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small potatoes

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About small potatoes

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    Mad Men, The Rockford Files, The Many Loves of Dobie Gillis

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  1. All Episodes Talk: The Big Picture

    Great post. I'm intrigued by your last paragraph. Aside from Roger liking acid, what were some of the adaptations that surprised you?
  2. Mad Men Elimination Game

    Thanks for posting this. They learned the song from watching Mad Men. Both are big fans.
  3. S04.E09: A Dark Knight: Let Them Eat Pie

    Nice catch!
  4. S03.E05: The Fog

    Thinking about Hollis, I came across this article about elevators, and elevator operators. https://www.wired.com/2010/03/0323otis-elevator-first/ "Elevators also created new jobs and helped empower the United States' most oppressed citizens. You may not see them much anymore, but there were once tens of thousands of elevator operators, most of whom were black. Indeed, the first elevator operator's union was formed in 1917 by none other than legendary labor organizer and civil rights leader A. Philip Randolph – an elevator operator who went on to create the game-changing Brotherhood of Sleeping Car Porters." "In their earliest days, the job of elevator operator required the skill and touch of a barista: An operator ran the lift with a sliding lever that raised, lowered and stopped the lift."
  5. All Episodes Talk: The Big Picture

    I agree. It would have made a great finale.
  6. Good interview with January Jones. It's close to a half-hour with about half of it spent talking about Mad Men. She's quite chatty in contrast to her usually more reserved demeanor.
  7. S01.E08: Episode 8

    Yes on both counts. That's exactly what I was thinking.
  8. The Hustler (1961) and The Color of Money (1986)

    I love the scene in The Color of Money when Eddie gets hustled by the character played by Forest Whitaker in a very early role for him. As one of the reviewers on IMDB put it, you can see "a history of the man's failures" written on Newman's face. As mentioned, the Tom Cruise character isn't in the book, which is a slow-paced mainstream novel. One of the chapters has Eddie settling down with a University professor and helping her open an antique store. He combs the Kentucky hills searching for antique quilts to resell. Walter Tevis also wrote The Man Who Fell to Earth, which was made into the movie starring David Bowie.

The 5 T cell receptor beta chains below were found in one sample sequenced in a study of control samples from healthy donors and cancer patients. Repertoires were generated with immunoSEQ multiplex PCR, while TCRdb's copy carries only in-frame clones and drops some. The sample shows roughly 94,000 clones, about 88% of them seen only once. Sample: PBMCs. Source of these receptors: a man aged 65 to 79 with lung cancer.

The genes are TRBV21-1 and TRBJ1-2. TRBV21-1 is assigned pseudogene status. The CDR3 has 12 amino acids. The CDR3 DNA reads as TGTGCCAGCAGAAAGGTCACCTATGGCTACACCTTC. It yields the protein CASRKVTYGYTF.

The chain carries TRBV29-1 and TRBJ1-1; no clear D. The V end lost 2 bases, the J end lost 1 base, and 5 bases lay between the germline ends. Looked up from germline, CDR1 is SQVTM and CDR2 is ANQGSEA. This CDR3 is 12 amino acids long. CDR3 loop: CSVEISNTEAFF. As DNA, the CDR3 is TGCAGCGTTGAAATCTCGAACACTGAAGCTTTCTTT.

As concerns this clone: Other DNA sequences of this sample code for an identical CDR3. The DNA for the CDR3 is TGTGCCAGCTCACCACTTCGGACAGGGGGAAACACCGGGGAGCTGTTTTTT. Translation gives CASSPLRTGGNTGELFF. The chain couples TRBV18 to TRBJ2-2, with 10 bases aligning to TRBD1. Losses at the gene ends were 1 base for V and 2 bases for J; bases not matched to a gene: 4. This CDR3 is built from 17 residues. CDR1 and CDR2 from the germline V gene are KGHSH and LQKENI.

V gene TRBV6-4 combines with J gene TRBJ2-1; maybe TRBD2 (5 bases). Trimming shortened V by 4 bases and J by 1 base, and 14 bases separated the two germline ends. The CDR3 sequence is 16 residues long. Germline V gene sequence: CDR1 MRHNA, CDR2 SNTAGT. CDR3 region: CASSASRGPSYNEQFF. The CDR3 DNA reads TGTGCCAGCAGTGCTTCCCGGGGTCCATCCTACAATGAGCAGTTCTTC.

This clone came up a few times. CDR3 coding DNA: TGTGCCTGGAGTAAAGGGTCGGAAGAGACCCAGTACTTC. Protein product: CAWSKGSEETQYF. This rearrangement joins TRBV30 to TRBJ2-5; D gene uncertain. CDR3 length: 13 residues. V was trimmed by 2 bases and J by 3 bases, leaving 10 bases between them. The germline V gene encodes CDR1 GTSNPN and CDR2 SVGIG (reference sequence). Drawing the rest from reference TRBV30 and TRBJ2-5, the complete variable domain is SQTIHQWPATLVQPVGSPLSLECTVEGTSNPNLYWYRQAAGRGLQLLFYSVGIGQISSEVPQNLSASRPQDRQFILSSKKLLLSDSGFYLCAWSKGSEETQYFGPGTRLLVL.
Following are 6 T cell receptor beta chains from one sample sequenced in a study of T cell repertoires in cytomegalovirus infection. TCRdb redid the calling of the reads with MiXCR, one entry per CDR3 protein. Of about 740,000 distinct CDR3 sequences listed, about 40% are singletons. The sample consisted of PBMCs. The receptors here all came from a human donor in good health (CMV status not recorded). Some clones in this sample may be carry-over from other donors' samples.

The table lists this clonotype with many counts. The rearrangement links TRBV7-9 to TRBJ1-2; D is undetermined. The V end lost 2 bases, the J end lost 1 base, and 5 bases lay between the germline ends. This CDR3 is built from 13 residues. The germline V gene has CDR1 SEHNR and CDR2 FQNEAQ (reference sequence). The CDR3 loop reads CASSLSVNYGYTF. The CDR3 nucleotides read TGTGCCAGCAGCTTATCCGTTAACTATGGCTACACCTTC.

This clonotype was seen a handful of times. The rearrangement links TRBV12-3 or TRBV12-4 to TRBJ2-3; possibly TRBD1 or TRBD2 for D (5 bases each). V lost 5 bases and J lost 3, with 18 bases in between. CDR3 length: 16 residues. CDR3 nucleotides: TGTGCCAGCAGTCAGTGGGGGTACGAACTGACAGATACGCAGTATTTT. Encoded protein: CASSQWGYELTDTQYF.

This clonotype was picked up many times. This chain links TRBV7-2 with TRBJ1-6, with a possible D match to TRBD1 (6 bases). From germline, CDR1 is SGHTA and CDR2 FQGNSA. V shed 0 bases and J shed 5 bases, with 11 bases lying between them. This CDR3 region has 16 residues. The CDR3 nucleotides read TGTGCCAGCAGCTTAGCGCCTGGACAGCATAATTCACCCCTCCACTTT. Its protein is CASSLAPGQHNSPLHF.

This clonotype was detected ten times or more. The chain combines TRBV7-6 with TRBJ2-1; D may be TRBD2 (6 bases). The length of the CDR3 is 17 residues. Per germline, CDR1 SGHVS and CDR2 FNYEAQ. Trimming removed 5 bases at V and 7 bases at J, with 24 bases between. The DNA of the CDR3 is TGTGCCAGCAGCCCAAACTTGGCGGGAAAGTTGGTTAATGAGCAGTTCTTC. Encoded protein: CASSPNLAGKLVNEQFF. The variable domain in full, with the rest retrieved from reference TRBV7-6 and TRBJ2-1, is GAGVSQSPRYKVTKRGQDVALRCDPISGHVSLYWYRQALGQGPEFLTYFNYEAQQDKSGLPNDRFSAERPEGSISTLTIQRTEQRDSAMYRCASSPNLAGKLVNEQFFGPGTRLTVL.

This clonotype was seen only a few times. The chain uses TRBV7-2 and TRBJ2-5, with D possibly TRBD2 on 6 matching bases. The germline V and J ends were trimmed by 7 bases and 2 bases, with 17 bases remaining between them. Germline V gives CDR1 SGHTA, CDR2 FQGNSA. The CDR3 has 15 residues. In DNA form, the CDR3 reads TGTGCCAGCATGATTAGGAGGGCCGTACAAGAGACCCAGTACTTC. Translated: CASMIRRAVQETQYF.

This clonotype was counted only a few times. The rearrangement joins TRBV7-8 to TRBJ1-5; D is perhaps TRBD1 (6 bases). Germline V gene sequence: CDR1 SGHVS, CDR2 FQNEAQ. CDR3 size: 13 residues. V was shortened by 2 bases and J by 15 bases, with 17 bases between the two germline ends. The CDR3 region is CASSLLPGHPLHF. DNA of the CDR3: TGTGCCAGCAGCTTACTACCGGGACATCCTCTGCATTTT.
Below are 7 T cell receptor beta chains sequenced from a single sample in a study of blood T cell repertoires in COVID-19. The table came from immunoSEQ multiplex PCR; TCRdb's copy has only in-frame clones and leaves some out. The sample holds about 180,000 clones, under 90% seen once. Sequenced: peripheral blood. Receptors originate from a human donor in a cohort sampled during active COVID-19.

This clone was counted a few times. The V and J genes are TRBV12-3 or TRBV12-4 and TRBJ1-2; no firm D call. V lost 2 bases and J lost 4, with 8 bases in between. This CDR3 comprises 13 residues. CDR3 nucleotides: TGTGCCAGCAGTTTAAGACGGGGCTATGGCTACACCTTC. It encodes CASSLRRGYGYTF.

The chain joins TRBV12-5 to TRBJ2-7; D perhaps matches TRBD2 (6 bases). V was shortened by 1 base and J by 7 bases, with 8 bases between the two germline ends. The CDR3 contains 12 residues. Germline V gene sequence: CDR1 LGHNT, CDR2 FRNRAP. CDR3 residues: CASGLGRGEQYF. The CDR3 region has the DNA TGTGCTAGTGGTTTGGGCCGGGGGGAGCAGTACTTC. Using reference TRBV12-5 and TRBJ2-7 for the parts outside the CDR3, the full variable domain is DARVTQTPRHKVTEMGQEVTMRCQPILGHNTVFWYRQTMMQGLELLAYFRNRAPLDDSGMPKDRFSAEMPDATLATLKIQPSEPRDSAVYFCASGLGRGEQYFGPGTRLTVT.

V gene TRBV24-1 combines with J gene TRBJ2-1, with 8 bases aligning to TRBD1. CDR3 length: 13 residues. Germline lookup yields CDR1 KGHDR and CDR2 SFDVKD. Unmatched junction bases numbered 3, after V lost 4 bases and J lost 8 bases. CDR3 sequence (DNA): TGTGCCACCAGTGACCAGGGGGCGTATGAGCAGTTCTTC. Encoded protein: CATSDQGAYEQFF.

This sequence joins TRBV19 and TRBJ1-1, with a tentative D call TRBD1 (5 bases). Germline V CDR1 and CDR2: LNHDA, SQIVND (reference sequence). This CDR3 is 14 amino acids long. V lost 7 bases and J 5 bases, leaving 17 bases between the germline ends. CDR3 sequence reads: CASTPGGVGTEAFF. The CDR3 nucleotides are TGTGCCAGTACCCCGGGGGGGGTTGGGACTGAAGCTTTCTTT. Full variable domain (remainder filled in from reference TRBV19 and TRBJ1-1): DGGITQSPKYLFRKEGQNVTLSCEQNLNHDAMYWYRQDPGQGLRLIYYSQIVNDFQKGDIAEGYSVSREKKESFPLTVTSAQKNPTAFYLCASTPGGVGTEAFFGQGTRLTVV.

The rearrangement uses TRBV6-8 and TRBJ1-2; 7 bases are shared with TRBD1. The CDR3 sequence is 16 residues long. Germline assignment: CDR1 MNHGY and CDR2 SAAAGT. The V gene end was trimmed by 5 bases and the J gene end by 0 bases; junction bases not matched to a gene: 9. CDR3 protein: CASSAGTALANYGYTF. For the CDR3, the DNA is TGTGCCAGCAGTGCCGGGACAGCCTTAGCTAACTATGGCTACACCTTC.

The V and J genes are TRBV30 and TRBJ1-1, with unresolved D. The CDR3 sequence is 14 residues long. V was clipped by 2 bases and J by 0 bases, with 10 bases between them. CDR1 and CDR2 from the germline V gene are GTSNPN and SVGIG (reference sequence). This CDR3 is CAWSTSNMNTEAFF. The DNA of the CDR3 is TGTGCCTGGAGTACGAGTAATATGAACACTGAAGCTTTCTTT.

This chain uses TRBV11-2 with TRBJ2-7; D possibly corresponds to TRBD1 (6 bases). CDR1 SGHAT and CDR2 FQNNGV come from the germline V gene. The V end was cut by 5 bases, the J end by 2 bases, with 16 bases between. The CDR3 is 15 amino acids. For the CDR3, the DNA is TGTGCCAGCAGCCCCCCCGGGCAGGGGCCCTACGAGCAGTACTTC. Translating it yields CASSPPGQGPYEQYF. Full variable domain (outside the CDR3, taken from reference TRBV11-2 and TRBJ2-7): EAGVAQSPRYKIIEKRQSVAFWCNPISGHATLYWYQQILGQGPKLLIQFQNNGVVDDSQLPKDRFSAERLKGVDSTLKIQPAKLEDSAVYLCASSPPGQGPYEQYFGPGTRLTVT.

9. Unpopular Opinions

    Sure, but to be clear, I was only talking about the Civil Rights movement as it pertained to African-Americans. I enjoyed the original post by Sweet Summer Child and was reading it over for the second or third time, when the line struck me as an echo of the “now is not the right time” mantra of people who are afraid of social progress. It foreshadows the moment later in the season when Betty said similar words to Carla. I have no opinion about the line reading.
  10. Unpopular Opinions

    In an episode which takes place in 1963 and makes several references to the Civil Rights movement, "What if it's my time" was probably meant by the writers to make her sound particularly whiny and self-centered.
  11. TCM: The Greatest Movie Channel

    Random Harvest is one of my all-time favorites.
  12. S02.E01: For Those Who Think Young

    It may have seemed kind of random, that scene in the diner, but it added a couple of brush strokes to Matthew Weiner's portrait of the city. Meditations in an Emergency is a collection of poems by Frank O'Hara, a leading light of the New York School of poets and artists. His conversational poems made frequent casual references to NYC places and people, including his extensive group of friends, like Amiri Baraka, Grace Hartigan, Larry Rivers, and the Abstract Expressionist painters collected by Bert Cooper. O'Hara was an openly gay man, originally from Baltimore, like Sal Romano. Like Don Draper, and Marilyn Monroe, he was born in 1926, and like Dick Whitman, was conceived out of wedlock. Don reads the closing stanzas of the poem Mayakovsky. Vladimir Mayakovsky was a Russian poet, known for multiple affairs with married women. He killed himself in 1930, at the age of 36, the same age Draper was in this episode. Edited to add a picture of Mayakovsky: https://en.wikipedia.org/wiki/Vladimir_Mayakovsky#/media/File:Mayakovsky_1915.jpg Frank O'Hara's most famous collection was Lunch Poems, which came out in 1964. He died two years later, run over by a dune buggy on Fire Island.
  13. S04.E02: Christmas Comes But Once a Year

    Your reasoning is sound and very nicely argued but you're only talking about season four interactions. I'm looking back over the previous three seasons. Even as good of a secretary as she was in S3 he rarely graced her with a kind word or allowed the least familiarity, as I recall. And I remember the first time they spoke was when she mentioned his appearance in the trade journal, the ill-fated picture that brought Adam back into his life. Allison represented Bad News for Don Draper.
  14. S04.E13: A Dark Knight: A Beautiful Darkness

    I agree about Peyton List, and it's too bad because I really like the story line.
  15. All Episodes Talk: The Big Picture

    Well, the whole situation was a demeaning job, except that I would call it a position, and I'm not sure how demeaning it was. Better yet, I would call the marriage a business partnership, one in which Don ultimately felt Megan deserved her share of the profits in addition to the many benefits she had already received.